If asked, most people of a certain age would be able to tell you that Perfect is a Fairground Attraction song, and a very famous and very catchy one at that.  Catchy enough to win them the ‘Best Single’ award at the 1989 Brit Awards, FOAMK took the ‘Best British Album’ accolade that year and actually went double platinum, which was A LOT of sales back then.  But I wonder how many other songs of theirs anyone could name off the top of their heads?  Does anyone remember Mark E Nevin, who was really the prime mover and shaker in Fairground Attraction, the main songwriter and the definitely the musical director.  No? Nevin subsequently worked with Morrissey and Kirsty McColl and was a prolific songwriter.

The other members of Fairground Attraction were Simon Edwards, who distinguished himself by playing a guitarron instead of a traditional rock bass guitar (the guitarron being a deep bodied 6 stringed acoustic version of a bass), and drummer Roy Dodds, who appears to have kept to the version of the drum kit we all know and love… Little is known of what became of Fairground’s rhythm section, but certainly Levin and Reader went on to better things and both sustain strong careers to this day.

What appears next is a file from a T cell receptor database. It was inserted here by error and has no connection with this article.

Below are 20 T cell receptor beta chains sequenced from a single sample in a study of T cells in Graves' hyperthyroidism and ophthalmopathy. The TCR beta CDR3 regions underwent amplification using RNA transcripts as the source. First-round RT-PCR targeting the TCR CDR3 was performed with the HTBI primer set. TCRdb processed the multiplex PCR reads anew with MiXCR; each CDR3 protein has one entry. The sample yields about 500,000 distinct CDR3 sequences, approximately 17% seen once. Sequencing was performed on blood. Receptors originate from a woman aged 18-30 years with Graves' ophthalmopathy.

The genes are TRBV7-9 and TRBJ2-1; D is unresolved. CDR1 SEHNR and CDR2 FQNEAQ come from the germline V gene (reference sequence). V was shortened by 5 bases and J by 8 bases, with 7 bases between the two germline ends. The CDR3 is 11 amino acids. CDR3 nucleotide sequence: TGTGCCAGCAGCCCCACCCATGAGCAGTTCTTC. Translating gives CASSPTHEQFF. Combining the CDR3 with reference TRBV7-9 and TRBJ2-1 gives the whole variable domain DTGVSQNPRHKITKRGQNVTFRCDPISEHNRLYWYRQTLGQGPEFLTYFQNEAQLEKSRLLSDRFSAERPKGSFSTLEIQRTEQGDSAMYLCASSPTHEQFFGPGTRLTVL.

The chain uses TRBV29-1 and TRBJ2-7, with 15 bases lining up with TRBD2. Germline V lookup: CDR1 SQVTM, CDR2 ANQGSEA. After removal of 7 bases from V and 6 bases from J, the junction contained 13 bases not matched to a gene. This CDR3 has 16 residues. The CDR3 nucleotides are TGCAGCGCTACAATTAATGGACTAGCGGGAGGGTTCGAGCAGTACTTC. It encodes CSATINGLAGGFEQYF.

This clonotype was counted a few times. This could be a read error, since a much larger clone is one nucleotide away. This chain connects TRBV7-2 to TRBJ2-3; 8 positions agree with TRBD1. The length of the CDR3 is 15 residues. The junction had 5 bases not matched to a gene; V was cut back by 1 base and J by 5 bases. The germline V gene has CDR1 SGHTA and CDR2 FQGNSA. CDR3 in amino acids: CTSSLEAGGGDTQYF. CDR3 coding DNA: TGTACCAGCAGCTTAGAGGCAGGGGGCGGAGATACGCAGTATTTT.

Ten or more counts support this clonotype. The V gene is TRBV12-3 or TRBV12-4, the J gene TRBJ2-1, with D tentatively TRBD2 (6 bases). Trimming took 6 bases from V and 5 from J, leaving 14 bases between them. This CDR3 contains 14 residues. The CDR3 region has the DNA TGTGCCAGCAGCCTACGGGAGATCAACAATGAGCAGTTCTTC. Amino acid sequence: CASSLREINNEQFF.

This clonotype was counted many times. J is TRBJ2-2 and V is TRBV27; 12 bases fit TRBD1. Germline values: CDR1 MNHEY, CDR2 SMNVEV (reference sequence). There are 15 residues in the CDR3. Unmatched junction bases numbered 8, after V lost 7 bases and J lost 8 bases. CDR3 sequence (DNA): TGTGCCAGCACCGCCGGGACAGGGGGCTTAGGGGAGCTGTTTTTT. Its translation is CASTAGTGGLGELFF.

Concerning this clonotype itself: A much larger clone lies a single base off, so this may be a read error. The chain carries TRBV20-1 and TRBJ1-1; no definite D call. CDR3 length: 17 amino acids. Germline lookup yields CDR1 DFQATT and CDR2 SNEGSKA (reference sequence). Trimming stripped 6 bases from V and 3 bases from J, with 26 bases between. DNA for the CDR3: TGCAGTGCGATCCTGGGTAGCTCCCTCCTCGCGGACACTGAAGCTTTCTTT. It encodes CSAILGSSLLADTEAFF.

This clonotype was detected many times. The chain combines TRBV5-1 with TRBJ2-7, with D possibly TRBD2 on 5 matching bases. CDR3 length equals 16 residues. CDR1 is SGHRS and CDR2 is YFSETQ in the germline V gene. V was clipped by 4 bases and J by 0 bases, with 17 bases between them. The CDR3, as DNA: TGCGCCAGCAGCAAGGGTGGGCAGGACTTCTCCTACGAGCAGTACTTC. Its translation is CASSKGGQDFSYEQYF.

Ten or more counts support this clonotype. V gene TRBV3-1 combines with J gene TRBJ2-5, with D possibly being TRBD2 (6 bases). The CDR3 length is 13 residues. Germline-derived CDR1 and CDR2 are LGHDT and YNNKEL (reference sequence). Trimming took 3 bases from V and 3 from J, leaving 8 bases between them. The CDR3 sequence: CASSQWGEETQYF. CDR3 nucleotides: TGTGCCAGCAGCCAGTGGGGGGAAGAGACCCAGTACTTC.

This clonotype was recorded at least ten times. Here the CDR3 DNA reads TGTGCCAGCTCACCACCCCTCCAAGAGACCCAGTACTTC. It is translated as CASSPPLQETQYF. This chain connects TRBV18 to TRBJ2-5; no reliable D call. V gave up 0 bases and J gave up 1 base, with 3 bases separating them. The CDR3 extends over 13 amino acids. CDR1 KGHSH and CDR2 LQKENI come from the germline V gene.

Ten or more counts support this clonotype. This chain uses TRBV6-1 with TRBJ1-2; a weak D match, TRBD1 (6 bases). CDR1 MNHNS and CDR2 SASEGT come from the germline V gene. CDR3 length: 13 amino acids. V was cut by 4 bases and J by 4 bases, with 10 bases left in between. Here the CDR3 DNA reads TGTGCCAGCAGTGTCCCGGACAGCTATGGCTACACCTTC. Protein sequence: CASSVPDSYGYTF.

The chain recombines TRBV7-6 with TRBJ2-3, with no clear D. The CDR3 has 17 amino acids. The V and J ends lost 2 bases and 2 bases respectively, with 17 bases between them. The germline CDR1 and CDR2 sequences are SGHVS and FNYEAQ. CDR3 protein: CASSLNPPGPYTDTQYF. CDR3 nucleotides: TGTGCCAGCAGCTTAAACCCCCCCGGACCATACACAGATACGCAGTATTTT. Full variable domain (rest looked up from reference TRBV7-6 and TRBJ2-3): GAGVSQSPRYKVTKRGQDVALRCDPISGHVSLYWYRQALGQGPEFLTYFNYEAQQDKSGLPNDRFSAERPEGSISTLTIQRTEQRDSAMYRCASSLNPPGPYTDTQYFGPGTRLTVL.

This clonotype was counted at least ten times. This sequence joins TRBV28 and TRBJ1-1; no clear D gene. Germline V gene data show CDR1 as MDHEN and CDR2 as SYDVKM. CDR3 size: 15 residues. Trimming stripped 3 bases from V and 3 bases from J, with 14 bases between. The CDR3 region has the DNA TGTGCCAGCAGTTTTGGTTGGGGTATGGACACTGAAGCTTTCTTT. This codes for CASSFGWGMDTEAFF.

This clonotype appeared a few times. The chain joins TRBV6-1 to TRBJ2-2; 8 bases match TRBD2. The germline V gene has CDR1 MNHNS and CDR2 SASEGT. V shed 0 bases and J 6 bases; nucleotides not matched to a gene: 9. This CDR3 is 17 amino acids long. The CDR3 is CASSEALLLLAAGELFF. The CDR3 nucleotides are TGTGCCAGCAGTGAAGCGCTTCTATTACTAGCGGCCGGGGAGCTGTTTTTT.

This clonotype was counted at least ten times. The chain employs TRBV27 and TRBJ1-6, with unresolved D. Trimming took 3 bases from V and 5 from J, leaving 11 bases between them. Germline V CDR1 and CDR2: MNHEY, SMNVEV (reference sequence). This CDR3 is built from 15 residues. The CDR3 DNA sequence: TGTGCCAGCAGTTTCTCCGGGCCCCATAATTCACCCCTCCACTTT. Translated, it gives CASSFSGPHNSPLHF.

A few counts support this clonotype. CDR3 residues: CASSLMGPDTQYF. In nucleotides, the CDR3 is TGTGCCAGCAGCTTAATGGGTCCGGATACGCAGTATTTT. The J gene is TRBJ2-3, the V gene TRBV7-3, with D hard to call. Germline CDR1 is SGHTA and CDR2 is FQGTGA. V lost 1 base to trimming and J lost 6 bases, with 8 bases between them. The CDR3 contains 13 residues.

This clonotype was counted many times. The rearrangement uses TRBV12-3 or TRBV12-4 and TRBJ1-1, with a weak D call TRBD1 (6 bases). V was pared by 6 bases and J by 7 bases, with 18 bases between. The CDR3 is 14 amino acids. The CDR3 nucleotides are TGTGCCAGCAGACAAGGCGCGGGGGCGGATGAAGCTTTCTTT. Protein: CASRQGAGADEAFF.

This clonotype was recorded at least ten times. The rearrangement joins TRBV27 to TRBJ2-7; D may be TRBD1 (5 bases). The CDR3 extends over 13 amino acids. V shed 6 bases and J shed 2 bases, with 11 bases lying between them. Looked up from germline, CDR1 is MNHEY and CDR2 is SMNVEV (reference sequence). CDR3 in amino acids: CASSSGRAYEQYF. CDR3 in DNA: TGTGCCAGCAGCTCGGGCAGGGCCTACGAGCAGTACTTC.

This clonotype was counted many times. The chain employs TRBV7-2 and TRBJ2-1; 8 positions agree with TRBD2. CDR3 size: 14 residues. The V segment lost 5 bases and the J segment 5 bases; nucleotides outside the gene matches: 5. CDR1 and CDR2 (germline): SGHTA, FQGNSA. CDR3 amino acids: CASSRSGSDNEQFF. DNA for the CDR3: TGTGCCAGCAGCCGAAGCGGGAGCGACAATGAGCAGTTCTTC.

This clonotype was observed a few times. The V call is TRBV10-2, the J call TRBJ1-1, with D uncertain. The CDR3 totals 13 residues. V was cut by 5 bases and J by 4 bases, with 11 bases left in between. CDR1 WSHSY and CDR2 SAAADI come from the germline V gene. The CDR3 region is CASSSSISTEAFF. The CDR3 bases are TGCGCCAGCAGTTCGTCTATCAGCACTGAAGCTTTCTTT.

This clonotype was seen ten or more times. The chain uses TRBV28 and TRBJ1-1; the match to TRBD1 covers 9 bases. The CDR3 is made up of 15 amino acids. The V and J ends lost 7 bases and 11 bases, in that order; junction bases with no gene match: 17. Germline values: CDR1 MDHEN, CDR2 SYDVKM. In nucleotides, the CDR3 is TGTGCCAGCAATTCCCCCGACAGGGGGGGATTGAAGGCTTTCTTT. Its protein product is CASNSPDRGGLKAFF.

The singles from FOAMK are all here on Cherry Red’s re-release: The radio friendly Perfect which will brain wash you if you allow it, and the follow-up Find My Love, which made it to number 7 in the charts in the slipstream of Perfect, but it was all downhill from there; the third single Clare only made it to number 49 and Fairground Attraction started imploding, after releasing one more  album ‘Ay Fond Kiss’, in 1990. ‘Ay Fond Kiss’ kickstarted Eddi Reader’s love affair with Robbie Burns, but it was a much less poppy album, so the band started losing all those pop kids who bought FOAMK from their record buying fan base. ‘Ay Fond Kiss’ was more or less the end for Fairground Attraction, but it pushed both Levin and Reader in better musical directions.  The much later 2003 live release, came and went relatively un-noticed.